Uptime: Flash Storage is Top Data Center Disruptor

Andy Lawrence, who leads the data center technologies and the Eco-Efficient IT research practices at 451 Research, mentioned the chief claims of modular vendors as speed of deployment, lower costs, better reliability and efficiencies.

Andy Lawrence, the VP Research for Datacenter Technologies at 451 Research, presented ratings on which new technologies will create the most disruption in the data center industry at the Uptime Symposium.

Which new technologies will genuinely gain traction in the data center industry? At this week’s Uptime Symnposium 2013, analyst Andy Lawrence provided The 451 Group’s take on disruptive tech, using a grading system to separate marketing hype from real-world adoption.

The winners? Lawrence sees Flash storage as the leading disruptive force, followed by cloud-level resiliency, “advanced” data center infrastructure management (DCIM) and prefabricated modular data centers. The technology we’re least likely to see? Onsite clean power generation, which trailed the pack by a considerable margin.

The 451 Group’s “Disruptive Rating” system includes feedback from 17 analysts from 451 and the Uptime Institute, who assessed new technologies using three criteria: how big the impact will be, how fast it will happen, and how likely it is to happen. The ratings used a 1 to 5 scale, which 5 equating to “prepare for competitive, disruptive change now.”

Here’s a summary of the findings, presented Tuesday by Lawrence, the VP Research, Datacenter Technologies at 451 Research:

  • Flash storage: The use of fast, low-energy. non-volatile solid state memory is the most disruptive data center technology out there, according the the 451 Research team. It provides performance gains and uses less space and power than existing storage technologies. The drawbacks: Flash is expensive and unsuited for lower tier long-term storage. It earned a Disruption Rating of 4.11, the only entry to score above the 4.0 benchmark, which translates to “some impact likely soon.” 
  • Cloud-level resiliency: This strategy weighed in at 3.79 on the Disrupt-O-Meter. Managing redundancy with software and shifting data across wide area networks wins points for its ability to reduce investment in a facility’s infrastructure plant, significantly lowering capital expenses while improving reliability.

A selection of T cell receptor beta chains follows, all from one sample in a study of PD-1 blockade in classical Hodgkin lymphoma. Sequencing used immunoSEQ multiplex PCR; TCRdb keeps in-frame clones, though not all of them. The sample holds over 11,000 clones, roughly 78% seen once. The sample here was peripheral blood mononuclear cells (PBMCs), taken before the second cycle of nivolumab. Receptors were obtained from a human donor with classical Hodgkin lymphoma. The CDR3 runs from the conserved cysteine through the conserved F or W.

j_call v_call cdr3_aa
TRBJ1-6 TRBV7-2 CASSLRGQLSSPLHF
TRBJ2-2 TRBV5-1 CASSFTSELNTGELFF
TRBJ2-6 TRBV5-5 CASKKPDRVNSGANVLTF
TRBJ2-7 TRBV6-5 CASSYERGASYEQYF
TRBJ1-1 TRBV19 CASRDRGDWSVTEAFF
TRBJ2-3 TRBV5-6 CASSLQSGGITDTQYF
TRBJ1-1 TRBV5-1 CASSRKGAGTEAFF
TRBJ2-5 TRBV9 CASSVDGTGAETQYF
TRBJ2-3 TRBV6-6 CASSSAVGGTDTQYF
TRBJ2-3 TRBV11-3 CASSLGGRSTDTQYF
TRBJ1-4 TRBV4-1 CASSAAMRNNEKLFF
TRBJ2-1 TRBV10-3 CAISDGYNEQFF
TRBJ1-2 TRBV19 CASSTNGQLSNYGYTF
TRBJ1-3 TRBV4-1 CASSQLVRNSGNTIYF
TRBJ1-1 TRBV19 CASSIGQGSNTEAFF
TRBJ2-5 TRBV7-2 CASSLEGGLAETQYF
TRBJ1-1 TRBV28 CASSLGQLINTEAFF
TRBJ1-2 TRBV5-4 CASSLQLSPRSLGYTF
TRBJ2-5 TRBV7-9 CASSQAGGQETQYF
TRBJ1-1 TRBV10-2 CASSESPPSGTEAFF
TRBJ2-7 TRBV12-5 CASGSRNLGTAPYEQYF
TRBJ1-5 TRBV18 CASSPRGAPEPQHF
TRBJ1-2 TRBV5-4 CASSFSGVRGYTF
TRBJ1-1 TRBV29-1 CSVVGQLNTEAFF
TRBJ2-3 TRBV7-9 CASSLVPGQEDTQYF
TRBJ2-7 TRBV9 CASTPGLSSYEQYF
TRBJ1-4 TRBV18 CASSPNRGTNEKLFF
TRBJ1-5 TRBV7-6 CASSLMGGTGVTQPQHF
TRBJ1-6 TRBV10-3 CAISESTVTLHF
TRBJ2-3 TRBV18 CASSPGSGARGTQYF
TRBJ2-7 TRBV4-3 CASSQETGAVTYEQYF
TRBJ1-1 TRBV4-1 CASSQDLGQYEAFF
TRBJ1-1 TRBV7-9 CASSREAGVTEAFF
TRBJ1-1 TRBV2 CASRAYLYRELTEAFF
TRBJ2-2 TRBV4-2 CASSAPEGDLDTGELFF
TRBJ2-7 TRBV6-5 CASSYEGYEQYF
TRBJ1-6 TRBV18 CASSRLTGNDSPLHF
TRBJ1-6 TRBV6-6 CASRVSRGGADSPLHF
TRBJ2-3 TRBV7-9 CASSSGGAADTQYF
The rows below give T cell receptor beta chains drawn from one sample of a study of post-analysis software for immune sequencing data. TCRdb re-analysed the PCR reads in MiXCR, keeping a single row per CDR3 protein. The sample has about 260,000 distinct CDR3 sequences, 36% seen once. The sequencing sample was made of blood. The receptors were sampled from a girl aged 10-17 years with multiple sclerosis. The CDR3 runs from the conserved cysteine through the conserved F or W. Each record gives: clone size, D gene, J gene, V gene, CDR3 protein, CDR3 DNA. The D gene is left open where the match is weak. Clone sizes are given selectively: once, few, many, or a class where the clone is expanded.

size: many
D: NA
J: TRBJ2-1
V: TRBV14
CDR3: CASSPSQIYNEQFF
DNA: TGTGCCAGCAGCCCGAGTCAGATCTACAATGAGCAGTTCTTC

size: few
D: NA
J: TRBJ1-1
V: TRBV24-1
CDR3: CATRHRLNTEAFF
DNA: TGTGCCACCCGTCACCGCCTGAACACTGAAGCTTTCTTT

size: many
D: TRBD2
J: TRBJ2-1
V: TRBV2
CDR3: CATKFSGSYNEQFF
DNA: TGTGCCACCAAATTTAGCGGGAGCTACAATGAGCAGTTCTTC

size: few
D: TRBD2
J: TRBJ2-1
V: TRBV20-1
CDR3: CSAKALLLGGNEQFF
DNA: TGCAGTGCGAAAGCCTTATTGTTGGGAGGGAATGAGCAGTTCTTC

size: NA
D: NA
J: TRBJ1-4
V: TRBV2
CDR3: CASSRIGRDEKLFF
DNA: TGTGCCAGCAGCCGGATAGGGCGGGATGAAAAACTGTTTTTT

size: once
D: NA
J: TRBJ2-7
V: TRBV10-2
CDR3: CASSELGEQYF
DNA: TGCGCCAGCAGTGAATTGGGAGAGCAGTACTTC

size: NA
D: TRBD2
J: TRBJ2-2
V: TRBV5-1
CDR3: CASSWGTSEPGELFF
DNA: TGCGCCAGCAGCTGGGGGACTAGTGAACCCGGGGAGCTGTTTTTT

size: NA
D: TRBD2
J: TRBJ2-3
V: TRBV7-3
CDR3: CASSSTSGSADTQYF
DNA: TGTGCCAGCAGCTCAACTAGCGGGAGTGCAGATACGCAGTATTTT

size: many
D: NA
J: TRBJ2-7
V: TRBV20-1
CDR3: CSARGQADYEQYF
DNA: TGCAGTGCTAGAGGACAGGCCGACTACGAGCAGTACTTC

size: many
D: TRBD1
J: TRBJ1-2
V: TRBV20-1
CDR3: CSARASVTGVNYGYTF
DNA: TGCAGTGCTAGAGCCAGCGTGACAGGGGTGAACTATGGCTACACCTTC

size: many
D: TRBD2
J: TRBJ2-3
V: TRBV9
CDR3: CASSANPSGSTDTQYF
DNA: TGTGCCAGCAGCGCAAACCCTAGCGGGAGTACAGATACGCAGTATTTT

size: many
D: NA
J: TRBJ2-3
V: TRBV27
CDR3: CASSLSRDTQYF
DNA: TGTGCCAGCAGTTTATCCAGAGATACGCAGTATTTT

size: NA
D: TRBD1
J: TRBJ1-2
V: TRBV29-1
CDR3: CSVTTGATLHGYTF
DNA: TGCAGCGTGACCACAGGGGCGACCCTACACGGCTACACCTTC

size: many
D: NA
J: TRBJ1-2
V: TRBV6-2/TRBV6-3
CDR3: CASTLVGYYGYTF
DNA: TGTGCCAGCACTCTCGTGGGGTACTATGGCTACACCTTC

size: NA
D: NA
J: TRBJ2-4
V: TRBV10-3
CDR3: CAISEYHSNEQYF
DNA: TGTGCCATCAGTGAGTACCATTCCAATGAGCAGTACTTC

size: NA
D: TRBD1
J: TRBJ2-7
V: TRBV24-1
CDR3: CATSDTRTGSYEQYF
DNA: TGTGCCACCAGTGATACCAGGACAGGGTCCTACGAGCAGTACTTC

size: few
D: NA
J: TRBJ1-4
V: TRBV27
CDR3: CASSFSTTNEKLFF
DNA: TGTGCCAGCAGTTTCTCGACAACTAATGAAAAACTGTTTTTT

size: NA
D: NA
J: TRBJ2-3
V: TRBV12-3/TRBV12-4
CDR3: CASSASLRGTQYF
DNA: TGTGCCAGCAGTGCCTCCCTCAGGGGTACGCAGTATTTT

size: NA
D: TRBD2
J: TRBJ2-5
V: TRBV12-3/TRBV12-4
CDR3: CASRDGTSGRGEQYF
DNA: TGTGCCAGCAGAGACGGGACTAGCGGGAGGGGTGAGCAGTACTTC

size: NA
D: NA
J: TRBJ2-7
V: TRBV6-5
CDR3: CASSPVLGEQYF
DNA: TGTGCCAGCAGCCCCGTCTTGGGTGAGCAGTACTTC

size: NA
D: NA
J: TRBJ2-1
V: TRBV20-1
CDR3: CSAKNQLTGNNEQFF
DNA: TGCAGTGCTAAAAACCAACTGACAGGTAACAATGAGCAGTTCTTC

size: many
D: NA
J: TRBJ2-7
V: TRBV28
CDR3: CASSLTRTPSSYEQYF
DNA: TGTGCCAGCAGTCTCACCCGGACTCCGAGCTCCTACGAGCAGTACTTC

• Advanced DCIM:  Keeping in mind that not all “DCIM” is created equal, 451 Research sees “advanced” DCIM that ties IT service management to data center infrastructure as having serious disruptive potential, with a score of 3.72. Although the technology is expensive and mostly unproven for high availability scenarios, many data center operators are yearning for worthy DCIM tools that can provide effective capacity planning.
  • Prefabricated Modular Data Centers: This was a major focus of last year’s Symposium, and Uptime/451 sees it gaining further traction. Benefits include rapid deployment, reliable designs and reduced costs. But modular designs aren’t right for many requirements, and the economic gains can suffer at scale. 

Then there’s onsite clean power generation, like Apple’s massive solar array and slew of landfill-powered Bloom boxes. The 451 Group analysts say deploying on-site green power is in the “con” column on two key decision drivers for data centers: high cost and unproven reliability. Onsite clean power scored just 2.62 on the Disrupt-O-Meter.

Technologies falling between 3.3 and 3.6 included silicon photonics, chiller-free data centers, power-proportional computing and memristors.

You can follow all the action from The Uptime Symposium on Twitter with the hashtag #Uptime13.

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About the Author

Rich Miller is the founder and editor at large of Data Center Knowledge, and has been reporting on the data center sector since 2000. He has tracked the growing impact of high-density computing on the power and cooling of data centers, and the resulting push for improved energy efficiency in these facilities.

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